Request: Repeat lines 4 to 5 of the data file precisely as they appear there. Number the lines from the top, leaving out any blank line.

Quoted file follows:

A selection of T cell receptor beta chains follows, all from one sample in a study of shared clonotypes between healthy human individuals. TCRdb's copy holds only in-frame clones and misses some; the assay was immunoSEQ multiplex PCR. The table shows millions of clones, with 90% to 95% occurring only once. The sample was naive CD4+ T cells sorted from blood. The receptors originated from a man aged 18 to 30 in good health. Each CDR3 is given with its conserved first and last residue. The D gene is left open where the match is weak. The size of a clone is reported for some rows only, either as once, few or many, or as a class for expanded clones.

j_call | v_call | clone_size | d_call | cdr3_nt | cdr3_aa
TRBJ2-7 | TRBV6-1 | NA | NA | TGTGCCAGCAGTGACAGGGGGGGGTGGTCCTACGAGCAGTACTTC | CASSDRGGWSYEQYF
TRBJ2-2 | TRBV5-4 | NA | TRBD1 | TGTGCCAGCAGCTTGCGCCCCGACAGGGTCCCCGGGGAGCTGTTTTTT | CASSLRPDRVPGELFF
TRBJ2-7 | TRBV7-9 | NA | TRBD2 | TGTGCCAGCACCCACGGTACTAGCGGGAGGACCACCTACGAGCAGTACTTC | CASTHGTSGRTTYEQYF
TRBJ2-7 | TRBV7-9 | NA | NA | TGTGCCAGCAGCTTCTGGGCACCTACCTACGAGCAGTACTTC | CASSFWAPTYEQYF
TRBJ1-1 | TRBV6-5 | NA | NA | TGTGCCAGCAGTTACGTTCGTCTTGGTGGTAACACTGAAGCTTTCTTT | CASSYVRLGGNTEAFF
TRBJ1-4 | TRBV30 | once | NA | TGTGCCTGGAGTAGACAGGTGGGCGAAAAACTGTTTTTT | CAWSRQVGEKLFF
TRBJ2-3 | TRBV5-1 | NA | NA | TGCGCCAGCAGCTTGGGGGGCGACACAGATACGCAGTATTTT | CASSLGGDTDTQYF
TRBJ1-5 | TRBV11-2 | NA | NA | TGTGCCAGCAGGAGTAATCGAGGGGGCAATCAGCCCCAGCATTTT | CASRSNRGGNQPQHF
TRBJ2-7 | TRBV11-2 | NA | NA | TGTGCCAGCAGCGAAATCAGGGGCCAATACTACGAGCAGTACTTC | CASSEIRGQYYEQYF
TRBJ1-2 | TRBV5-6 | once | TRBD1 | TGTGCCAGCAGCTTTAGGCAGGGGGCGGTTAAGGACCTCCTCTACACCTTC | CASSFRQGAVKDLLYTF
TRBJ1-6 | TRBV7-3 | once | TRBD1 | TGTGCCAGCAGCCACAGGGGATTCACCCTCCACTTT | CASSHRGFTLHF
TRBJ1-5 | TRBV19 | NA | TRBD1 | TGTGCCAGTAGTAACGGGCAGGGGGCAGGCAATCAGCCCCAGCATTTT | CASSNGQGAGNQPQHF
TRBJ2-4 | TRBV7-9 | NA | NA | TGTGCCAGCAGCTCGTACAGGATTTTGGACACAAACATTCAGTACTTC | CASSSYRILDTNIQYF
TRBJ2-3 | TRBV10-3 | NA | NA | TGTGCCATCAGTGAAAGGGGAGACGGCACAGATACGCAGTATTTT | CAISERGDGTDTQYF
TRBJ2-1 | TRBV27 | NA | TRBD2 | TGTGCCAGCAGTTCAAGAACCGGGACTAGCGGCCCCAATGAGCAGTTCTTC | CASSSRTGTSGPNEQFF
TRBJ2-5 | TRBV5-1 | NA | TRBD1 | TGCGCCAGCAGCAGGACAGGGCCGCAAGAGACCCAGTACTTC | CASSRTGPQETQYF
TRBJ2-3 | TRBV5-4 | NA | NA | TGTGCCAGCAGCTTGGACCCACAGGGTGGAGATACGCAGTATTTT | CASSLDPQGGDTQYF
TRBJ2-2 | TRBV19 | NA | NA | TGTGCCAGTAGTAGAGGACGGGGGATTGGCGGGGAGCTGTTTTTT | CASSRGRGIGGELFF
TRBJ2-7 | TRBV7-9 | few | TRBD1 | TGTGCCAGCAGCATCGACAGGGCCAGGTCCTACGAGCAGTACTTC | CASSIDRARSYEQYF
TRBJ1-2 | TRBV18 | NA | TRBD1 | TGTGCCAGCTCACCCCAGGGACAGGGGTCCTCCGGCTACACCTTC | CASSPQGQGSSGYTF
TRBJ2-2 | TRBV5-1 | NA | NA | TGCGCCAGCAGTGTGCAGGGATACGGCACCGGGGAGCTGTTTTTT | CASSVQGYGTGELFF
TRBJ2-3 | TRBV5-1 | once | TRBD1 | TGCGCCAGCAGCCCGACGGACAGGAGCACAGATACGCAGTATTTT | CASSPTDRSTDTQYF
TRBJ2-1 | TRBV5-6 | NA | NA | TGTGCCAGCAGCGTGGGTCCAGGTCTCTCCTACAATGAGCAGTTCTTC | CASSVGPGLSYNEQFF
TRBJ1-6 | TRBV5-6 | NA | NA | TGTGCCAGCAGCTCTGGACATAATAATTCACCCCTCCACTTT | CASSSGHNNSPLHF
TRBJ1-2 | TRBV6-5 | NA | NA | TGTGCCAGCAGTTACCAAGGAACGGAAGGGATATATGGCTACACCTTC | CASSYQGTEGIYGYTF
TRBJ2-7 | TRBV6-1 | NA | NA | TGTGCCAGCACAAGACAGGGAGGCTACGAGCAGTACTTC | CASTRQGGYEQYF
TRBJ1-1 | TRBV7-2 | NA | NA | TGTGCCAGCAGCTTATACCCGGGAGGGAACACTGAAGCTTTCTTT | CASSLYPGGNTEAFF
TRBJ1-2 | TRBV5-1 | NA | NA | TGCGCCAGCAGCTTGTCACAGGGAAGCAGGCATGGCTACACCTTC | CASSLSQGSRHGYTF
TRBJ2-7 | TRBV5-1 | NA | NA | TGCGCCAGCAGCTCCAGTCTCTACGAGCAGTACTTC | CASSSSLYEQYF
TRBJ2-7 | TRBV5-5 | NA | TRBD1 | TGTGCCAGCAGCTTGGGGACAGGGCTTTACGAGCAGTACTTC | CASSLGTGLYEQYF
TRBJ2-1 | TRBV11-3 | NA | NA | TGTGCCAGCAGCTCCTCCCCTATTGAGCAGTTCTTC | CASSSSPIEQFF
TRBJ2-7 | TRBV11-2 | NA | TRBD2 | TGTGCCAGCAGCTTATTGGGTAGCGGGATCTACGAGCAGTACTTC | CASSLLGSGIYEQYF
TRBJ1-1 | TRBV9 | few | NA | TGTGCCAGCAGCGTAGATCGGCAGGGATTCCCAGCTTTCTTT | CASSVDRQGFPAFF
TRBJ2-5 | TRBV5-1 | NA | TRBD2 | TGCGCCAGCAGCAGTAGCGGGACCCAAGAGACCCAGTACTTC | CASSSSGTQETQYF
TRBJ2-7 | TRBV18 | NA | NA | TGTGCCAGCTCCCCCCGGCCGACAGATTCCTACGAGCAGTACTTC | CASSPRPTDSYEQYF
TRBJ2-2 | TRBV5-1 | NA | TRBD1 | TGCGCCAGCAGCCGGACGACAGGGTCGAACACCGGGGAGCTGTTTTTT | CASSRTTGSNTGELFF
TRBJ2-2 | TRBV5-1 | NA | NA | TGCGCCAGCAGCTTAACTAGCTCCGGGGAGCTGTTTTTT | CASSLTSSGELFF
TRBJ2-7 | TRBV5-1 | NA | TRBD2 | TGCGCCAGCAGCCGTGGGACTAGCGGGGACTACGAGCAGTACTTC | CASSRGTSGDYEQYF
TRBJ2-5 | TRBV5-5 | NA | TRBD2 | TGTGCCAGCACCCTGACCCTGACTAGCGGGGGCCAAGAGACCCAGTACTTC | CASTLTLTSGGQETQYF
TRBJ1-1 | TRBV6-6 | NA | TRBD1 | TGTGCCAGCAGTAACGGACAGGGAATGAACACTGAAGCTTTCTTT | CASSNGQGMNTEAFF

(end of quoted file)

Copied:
TRBJ2-2 | TRBV5-4 | NA | TRBD1 | TGTGCCAGCAGCTTGCGCCCCGACAGGGTCCCCGGGGAGCTGTTTTTT | CASSLRPDRVPGELFF
TRBJ2-7 | TRBV7-9 | NA | TRBD2 | TGTGCCAGCACCCACGGTACTAGCGGGAGGACCACCTACGAGCAGTACTTC | CASTHGTSGRTTYEQYF